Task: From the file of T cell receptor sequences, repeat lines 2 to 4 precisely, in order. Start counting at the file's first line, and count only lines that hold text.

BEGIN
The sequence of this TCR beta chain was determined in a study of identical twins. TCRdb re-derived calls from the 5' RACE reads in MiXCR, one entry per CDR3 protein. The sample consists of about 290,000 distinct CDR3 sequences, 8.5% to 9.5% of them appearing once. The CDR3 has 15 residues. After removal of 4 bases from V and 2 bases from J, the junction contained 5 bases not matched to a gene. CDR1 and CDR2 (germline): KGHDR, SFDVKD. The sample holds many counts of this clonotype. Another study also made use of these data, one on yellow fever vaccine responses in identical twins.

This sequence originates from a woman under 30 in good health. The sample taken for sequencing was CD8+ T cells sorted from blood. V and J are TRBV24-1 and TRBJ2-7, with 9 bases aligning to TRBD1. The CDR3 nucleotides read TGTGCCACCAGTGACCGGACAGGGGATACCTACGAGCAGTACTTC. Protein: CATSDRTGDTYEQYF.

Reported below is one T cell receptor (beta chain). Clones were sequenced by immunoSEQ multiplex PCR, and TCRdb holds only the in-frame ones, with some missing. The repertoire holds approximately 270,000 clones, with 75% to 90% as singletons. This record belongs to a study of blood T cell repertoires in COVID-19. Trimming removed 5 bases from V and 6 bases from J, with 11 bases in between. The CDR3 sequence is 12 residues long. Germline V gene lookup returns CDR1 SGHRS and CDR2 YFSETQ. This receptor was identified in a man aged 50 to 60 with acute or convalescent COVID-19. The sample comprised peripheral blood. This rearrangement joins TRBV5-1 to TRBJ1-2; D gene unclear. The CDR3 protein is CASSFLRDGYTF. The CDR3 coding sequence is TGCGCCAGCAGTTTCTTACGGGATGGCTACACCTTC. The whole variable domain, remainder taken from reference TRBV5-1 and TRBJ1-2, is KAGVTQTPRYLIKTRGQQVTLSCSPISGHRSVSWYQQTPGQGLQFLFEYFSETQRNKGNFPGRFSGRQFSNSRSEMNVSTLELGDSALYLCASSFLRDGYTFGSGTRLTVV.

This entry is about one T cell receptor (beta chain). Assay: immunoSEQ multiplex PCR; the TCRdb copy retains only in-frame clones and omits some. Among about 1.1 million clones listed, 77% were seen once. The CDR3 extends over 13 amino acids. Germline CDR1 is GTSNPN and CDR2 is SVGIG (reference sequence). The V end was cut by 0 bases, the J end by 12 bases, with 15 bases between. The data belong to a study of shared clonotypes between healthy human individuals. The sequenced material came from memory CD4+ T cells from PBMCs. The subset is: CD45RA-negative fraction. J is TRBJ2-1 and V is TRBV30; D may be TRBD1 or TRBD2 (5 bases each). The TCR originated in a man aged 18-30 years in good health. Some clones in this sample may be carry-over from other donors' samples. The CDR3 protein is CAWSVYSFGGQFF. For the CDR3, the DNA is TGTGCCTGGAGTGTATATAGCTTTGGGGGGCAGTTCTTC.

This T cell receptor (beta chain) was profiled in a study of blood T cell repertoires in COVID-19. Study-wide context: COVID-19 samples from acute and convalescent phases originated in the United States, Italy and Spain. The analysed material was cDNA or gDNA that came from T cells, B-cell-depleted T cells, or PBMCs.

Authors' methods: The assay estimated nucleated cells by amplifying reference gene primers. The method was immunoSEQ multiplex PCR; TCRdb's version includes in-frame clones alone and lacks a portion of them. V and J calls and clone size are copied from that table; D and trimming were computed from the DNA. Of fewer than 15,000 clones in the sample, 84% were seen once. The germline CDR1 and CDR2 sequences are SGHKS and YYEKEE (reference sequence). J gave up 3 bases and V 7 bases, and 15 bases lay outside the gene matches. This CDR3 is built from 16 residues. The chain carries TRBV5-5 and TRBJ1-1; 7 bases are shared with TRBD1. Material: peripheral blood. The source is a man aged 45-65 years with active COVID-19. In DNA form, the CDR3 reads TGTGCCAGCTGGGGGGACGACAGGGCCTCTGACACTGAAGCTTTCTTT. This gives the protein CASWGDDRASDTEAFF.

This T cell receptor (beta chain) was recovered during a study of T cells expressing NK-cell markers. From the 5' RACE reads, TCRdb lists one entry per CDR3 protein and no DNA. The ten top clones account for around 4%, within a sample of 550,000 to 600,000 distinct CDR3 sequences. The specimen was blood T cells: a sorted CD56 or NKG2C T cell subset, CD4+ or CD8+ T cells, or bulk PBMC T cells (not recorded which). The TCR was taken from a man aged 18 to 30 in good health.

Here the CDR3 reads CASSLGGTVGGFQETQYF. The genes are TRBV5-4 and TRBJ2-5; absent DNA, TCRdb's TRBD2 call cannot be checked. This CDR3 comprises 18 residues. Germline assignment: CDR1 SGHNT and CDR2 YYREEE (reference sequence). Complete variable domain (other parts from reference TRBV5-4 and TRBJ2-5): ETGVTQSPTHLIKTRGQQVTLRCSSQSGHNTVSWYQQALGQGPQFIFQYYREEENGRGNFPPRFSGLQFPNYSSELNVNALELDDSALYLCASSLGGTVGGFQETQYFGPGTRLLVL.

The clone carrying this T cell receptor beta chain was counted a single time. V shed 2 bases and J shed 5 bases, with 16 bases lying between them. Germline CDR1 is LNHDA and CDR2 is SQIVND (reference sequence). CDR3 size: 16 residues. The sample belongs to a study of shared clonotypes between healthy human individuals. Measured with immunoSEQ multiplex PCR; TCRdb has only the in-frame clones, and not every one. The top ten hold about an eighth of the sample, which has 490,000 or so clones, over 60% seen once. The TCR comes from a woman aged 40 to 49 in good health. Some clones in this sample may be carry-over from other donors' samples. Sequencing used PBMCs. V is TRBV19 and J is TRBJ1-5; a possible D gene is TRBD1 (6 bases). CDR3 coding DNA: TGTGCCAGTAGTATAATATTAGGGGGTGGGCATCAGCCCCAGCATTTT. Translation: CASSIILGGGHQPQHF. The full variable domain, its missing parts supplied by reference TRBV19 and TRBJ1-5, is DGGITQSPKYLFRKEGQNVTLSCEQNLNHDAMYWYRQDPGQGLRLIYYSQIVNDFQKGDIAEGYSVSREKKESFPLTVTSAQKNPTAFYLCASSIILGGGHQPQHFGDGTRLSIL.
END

This sequence originates from a woman under 30 in good health. The sample taken for sequencing was CD8+ T cells sorted from blood. V and J are TRBV24-1 and TRBJ2-7, with 9 bases aligning to TRBD1. The CDR3 nucleotides read TGTGCCACCAGTGACCGGACAGGGGATACCTACGAGCAGTACTTC. Protein: CATSDRTGDTYEQYF.

Reported below is one T cell receptor (beta chain). Clones were sequenced by immunoSEQ multiplex PCR, and TCRdb holds only the in-frame ones, with some missing. The repertoire holds approximately 270,000 clones, with 75% to 90% as singletons. This record belongs to a study of blood T cell repertoires in COVID-19. Trimming removed 5 bases from V and 6 bases from J, with 11 bases in between. The CDR3 sequence is 12 residues long. Germline V gene lookup returns CDR1 SGHRS and CDR2 YFSETQ. This receptor was identified in a man aged 50 to 60 with acute or convalescent COVID-19. The sample comprised peripheral blood. This rearrangement joins TRBV5-1 to TRBJ1-2; D gene unclear. The CDR3 protein is CASSFLRDGYTF. The CDR3 coding sequence is TGCGCCAGCAGTTTCTTACGGGATGGCTACACCTTC. The whole variable domain, remainder taken from reference TRBV5-1 and TRBJ1-2, is KAGVTQTPRYLIKTRGQQVTLSCSPISGHRSVSWYQQTPGQGLQFLFEYFSETQRNKGNFPGRFSGRQFSNSRSEMNVSTLELGDSALYLCASSFLRDGYTFGSGTRLTVV.

This entry is about one T cell receptor (beta chain). Assay: immunoSEQ multiplex PCR; the TCRdb copy retains only in-frame clones and omits some. Among about 1.1 million clones listed, 77% were seen once. The CDR3 extends over 13 amino acids. Germline CDR1 is GTSNPN and CDR2 is SVGIG (reference sequence). The V end was cut by 0 bases, the J end by 12 bases, with 15 bases between. The data belong to a study of shared clonotypes between healthy human individuals. The sequenced material came from memory CD4+ T cells from PBMCs. The subset is: CD45RA-negative fraction. J is TRBJ2-1 and V is TRBV30; D may be TRBD1 or TRBD2 (5 bases each). The TCR originated in a man aged 18-30 years in good health. Some clones in this sample may be carry-over from other donors' samples. The CDR3 protein is CAWSVYSFGGQFF. For the CDR3, the DNA is TGTGCCTGGAGTGTATATAGCTTTGGGGGGCAGTTCTTC.